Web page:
Yeast Genetic Manipulation

  • Graham G. Stewart
Part of the The Yeast Handbook book series (YEASTHDB)


The importance of the molecular biology of S. cerevisiae is closely related species is well documented. This yeast was the first microorganism to be domesticated for the production of fermented food and beverages and to be described as a living biochemical agent for biological transformations. In 1996, the complete genome of S. cerevisiae haploid strain became the first eukaryote genome to be fully sequenced. Its 16 chromosomes encode approximately 6000 genes, and approximately 5000 of them are individually non-essential to the yeast cell. This publicly available genome sequence has prepared the way to build the first systematic collection of deletion mutants, which enables high-throughput functional genetic experiments. In 2014, S. cerevisiae became the first eukaryote to be equipped with a functional chromosome. S. cerevisiae has three basic mating types – a, α and a/α. Most laboratory strains are haploid or diploid, whereas industrial yeast strains (brewing, distilling, baking and wine) are predominantly diploid, aneuploid and polyploidy. Polyploid strains are genetically more stable and less susceptible to mutational forces than either haploid or diploid strains, thus enabling such strains to be used by brewers with a high degree of confidence. Cells of polyploid (aneuploid) brewing strains – ale and lager – sporulate poorly, and asci containing four spores rarely develop. Moreover, spore viabilities are low, and the spores that are viable often lack the ability to mate. As a consequence, alternative methods of genetic manipulation such as protoplast (spheroplast) fusion and rare mating that introduces foreign genetic material into the genome have been required to facilitate strain improvement. Unlike the other techniques discussed, genetic engineering (recombinant DNA-rDNA) affords the possibility of introducing additional factors. Also, genetic engineering methods permit the transfer of genetic information between completely unrelated organisms. Consequently, the recipient organism becomes able to produce heterologous proteins or peptides that are not produced by their mated constituents. This provides considerable scope for the transfer of new constituents into industrial yeast strains.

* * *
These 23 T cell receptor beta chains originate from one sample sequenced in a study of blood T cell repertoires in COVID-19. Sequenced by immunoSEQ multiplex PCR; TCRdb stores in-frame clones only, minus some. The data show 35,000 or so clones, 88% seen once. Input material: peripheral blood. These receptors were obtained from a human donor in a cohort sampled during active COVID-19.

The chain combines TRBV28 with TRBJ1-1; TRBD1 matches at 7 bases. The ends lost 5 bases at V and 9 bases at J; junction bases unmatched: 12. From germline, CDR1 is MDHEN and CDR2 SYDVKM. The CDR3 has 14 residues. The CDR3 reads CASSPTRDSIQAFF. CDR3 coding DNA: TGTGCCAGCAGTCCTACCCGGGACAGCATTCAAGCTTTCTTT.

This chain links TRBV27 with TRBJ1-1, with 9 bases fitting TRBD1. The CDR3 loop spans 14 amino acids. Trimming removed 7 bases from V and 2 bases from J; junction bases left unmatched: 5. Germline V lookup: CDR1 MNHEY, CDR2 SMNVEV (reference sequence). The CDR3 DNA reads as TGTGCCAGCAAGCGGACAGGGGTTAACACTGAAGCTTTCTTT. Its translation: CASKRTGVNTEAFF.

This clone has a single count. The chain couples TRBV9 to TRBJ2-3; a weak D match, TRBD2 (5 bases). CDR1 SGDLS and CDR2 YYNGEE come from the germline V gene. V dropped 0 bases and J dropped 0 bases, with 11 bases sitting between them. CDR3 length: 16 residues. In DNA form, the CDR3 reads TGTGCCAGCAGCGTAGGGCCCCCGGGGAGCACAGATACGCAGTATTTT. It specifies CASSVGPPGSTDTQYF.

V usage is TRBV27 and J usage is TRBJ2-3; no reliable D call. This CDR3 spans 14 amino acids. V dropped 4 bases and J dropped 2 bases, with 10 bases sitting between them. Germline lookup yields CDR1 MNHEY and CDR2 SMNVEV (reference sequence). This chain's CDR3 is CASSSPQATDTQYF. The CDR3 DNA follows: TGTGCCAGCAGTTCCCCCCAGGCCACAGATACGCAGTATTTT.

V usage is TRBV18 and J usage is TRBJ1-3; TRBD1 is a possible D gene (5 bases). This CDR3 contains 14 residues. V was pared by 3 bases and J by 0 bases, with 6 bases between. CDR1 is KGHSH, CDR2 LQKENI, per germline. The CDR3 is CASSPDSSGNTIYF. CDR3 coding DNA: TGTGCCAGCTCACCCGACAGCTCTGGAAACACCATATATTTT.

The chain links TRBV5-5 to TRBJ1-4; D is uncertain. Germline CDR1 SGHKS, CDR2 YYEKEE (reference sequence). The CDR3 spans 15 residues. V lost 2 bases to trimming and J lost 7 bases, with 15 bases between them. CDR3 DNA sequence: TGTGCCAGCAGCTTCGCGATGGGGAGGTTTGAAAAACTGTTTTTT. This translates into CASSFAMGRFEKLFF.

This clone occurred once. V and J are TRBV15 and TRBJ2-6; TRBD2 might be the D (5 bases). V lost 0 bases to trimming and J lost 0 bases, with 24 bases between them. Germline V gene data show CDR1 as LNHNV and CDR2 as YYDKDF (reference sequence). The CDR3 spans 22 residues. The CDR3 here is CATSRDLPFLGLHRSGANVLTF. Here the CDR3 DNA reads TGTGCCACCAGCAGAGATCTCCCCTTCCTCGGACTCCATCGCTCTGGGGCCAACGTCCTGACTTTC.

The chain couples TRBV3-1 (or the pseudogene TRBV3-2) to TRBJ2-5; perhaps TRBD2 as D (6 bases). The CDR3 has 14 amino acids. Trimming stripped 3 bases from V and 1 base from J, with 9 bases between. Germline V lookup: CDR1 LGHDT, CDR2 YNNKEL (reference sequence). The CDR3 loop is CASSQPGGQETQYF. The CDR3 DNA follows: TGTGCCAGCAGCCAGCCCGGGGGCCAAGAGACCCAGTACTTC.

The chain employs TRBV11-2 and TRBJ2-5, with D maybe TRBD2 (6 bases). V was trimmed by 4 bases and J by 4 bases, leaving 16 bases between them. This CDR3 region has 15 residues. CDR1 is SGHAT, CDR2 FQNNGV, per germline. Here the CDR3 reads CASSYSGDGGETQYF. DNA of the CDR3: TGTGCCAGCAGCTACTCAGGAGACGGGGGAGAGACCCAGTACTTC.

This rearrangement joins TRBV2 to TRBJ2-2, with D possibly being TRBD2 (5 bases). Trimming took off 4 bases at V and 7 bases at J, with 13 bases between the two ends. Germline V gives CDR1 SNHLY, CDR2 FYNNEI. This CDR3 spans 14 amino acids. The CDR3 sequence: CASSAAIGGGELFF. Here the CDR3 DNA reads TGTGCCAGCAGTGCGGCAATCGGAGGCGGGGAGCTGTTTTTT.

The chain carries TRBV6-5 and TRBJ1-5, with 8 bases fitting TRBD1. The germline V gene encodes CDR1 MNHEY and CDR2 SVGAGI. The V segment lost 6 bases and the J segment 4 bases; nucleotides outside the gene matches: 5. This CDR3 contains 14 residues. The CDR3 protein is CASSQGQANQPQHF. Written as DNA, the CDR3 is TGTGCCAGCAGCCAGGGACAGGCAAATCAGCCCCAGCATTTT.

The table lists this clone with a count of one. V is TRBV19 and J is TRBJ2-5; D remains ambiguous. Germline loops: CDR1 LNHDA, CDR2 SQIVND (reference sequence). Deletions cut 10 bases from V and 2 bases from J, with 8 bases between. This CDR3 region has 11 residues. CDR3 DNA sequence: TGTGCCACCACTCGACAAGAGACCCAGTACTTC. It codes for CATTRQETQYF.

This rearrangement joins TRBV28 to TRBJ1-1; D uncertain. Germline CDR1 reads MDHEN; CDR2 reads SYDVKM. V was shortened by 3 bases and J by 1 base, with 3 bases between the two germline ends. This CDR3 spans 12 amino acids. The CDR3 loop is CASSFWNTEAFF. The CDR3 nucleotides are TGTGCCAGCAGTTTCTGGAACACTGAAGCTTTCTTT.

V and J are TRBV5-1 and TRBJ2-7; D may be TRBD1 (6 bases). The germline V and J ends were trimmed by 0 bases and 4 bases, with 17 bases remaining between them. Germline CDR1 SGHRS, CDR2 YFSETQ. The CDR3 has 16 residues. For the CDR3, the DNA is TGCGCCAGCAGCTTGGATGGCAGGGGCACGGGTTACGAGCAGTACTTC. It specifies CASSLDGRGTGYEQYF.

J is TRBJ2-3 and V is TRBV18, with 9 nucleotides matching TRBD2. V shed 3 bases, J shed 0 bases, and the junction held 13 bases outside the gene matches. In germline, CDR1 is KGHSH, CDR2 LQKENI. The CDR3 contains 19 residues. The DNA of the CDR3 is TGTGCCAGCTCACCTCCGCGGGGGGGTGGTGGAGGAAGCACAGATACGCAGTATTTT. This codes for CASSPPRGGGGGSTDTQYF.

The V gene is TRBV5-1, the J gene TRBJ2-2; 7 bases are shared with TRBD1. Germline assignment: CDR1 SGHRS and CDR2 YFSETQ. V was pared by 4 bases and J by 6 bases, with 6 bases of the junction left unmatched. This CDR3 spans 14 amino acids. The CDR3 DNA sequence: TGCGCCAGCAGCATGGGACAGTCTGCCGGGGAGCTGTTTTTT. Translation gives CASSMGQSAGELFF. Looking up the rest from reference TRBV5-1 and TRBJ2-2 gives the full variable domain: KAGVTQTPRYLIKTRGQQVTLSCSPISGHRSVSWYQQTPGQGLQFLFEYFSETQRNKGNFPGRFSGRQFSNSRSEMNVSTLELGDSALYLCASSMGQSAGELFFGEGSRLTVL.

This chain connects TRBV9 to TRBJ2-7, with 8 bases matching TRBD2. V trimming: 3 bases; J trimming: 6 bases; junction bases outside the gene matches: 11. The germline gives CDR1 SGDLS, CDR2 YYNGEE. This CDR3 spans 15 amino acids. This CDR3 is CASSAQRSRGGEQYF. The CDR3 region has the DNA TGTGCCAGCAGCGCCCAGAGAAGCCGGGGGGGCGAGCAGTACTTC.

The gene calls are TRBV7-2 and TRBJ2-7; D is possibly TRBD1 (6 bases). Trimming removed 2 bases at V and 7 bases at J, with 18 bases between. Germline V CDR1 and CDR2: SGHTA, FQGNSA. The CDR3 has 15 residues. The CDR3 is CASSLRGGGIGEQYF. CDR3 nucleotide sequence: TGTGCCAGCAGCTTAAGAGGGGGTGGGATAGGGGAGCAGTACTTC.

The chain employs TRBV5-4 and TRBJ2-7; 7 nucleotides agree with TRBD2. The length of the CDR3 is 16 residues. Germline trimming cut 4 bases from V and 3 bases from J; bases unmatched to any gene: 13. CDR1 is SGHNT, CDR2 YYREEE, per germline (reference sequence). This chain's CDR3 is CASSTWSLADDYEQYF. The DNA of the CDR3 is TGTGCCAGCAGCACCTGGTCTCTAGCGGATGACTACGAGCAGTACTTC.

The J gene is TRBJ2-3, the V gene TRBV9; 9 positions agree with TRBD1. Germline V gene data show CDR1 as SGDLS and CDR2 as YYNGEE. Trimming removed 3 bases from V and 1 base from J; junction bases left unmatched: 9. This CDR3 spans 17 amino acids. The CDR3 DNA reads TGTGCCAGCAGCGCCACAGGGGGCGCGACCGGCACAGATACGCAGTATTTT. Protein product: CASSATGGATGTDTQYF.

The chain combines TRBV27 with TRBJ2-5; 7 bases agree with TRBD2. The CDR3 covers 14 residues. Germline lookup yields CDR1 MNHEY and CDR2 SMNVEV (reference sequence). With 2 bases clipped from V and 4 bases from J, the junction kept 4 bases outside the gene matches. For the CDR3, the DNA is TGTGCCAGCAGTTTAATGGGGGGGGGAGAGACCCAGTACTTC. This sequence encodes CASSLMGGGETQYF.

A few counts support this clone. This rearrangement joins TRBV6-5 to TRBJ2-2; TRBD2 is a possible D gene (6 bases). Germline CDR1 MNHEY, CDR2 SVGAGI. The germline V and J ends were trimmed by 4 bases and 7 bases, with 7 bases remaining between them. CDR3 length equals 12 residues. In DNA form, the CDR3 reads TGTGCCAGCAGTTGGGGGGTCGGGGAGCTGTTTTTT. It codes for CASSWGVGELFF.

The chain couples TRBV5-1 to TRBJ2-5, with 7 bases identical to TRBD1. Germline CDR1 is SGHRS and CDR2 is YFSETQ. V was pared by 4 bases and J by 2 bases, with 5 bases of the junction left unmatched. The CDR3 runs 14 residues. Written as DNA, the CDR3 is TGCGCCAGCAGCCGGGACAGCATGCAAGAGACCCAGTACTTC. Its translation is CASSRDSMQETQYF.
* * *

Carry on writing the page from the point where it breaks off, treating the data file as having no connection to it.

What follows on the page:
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Copyright information

© Springer International Publishing AG 2017

Authors and Affiliations

  • Graham G. Stewart
    • 1
    • 2
  1. 1.International Centre for Brewing and DistillingHeriot Watt UniversityEdinburghUK
  2. 2.GGStewart AssociatesCardiff, WalesUK

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